Turning 30 is also an odd feeling for me because in all likelihood I’m not 1/2 way to retirement (unless I win the lottery), but I’ve almost definitely lived over a 1/3 of my life. Also, while in the past few years I’ve been acutely aware of the need to live in the now and enjoy life since we never know when we may die tragically or unexpectedly from something like a heart-attack or a traffic accident, it is odd to run the math and know that even if I avoid unexpected endings and health issues, I’ve already consumed at least a 1/3 of my life’s gas tank.

However, I am lucky in that I’ve lived a pretty good life thus far, and I’ve checked a lot of my goals and to-do’s off: I have a wonderful family with a beautiful wife and two sons, and amazing friends. I’ve accomplished the goal going to law school and I’m now a practicing attorney, I’m a published author with a book, and over 30 print magazine and journal articles in addition to numerous web articles (not including this blog), which is astounding because I used loath writing in high school and college, much to the dismay of my mother who taught English for over 30 years. 🙂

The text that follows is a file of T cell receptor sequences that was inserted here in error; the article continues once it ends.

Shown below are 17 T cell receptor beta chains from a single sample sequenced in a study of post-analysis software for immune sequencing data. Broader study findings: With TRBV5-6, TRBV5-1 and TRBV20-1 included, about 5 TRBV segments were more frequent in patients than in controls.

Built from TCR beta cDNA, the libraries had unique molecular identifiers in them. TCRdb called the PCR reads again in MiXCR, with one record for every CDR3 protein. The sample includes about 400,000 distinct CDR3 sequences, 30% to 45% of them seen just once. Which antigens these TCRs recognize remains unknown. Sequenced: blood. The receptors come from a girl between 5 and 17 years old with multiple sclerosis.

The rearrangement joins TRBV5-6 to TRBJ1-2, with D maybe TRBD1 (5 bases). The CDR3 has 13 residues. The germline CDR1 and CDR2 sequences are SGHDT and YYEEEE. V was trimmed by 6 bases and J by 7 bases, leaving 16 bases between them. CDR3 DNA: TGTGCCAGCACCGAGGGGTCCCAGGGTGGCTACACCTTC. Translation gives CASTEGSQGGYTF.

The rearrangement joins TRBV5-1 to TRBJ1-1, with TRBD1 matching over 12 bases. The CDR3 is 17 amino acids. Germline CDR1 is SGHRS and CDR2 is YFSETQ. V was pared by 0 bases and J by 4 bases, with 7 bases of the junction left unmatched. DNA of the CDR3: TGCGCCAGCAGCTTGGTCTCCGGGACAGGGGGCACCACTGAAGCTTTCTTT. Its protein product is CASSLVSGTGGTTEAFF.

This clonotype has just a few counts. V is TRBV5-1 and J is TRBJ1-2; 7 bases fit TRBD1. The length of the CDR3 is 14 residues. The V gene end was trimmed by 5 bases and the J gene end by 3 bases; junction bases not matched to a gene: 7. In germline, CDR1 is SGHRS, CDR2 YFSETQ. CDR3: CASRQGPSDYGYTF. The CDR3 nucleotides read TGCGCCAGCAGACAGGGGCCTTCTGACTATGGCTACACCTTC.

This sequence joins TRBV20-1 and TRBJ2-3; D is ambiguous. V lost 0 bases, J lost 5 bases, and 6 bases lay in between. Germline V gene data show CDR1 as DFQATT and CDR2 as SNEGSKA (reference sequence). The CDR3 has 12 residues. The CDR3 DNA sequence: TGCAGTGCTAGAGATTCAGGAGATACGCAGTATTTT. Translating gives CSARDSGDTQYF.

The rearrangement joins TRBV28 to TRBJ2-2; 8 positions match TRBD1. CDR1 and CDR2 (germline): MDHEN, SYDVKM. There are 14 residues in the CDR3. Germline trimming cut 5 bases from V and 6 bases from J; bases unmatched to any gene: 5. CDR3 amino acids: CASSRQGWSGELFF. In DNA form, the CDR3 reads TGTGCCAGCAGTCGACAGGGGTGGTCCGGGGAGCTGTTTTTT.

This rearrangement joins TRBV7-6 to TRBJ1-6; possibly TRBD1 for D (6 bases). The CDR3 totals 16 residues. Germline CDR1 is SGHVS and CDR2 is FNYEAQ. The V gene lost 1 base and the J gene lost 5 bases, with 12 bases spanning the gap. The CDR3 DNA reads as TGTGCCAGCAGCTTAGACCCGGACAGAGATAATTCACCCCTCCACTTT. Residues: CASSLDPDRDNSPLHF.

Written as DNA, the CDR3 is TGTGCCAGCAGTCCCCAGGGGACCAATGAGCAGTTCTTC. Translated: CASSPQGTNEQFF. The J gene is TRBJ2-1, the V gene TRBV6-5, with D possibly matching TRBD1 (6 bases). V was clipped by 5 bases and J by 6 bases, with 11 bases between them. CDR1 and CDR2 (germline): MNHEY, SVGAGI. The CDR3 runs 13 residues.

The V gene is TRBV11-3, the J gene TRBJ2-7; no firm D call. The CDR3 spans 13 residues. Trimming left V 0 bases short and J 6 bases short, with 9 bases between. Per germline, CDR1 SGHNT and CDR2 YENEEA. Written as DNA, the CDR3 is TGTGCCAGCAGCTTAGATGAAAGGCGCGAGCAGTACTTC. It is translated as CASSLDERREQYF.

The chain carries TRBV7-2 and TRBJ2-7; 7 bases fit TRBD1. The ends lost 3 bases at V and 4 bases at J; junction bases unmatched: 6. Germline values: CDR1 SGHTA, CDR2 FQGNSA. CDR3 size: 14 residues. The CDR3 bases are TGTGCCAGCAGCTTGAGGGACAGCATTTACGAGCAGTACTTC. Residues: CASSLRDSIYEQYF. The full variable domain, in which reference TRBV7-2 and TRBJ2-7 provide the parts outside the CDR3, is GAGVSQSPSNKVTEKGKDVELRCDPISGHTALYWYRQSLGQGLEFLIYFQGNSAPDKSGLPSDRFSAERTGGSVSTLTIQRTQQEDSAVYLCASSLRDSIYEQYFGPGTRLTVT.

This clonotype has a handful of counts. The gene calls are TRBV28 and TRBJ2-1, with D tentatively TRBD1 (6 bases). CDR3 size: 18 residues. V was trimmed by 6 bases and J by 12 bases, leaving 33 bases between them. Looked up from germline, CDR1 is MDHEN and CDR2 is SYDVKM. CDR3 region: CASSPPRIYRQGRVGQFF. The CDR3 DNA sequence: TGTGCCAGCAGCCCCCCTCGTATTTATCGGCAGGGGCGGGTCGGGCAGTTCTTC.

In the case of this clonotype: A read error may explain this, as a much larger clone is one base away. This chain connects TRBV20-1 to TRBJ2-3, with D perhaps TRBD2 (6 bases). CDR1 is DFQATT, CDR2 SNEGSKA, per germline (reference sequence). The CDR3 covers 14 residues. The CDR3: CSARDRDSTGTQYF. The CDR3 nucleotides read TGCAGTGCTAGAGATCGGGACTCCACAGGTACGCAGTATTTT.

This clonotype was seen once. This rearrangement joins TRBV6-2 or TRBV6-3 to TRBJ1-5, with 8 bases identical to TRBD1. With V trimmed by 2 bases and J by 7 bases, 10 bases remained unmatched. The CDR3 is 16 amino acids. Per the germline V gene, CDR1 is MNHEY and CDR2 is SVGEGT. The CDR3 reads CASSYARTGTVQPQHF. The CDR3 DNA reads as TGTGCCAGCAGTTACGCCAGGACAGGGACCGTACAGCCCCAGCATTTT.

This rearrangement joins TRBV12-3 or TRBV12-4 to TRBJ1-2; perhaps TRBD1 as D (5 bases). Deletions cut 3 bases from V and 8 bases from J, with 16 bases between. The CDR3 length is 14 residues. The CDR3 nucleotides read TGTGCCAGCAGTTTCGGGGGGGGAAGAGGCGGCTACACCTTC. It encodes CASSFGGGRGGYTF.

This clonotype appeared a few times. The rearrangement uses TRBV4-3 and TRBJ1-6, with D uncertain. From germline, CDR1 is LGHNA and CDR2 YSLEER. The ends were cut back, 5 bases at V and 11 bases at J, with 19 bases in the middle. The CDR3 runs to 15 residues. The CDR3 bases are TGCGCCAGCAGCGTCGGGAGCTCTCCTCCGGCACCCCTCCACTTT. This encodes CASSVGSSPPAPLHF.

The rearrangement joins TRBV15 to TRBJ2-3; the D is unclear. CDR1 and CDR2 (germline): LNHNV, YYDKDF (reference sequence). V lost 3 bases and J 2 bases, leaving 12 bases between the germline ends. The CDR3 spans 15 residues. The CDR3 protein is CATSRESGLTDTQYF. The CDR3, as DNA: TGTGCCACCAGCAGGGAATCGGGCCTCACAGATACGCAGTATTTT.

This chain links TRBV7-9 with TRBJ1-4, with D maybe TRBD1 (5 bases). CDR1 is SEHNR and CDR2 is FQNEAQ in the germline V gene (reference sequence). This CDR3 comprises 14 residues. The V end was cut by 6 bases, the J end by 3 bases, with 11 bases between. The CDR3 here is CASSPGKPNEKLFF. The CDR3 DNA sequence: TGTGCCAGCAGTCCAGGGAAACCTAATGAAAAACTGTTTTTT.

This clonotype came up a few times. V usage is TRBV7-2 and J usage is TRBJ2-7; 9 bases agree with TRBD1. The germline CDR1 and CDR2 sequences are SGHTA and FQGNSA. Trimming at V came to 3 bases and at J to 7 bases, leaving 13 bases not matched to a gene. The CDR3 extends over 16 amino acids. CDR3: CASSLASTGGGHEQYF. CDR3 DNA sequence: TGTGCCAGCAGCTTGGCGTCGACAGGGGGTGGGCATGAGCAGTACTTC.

So I have a lot of things to be thankful and grateful for, and here are my 10 reflections and tips on turning 30 (In no particular order).

1. Surround yourself with good friends- I can’t stress this enough. Surrounding yourself with good friends will help you stay positive when times get rough, and they will be there when it is time to celebrate the good times.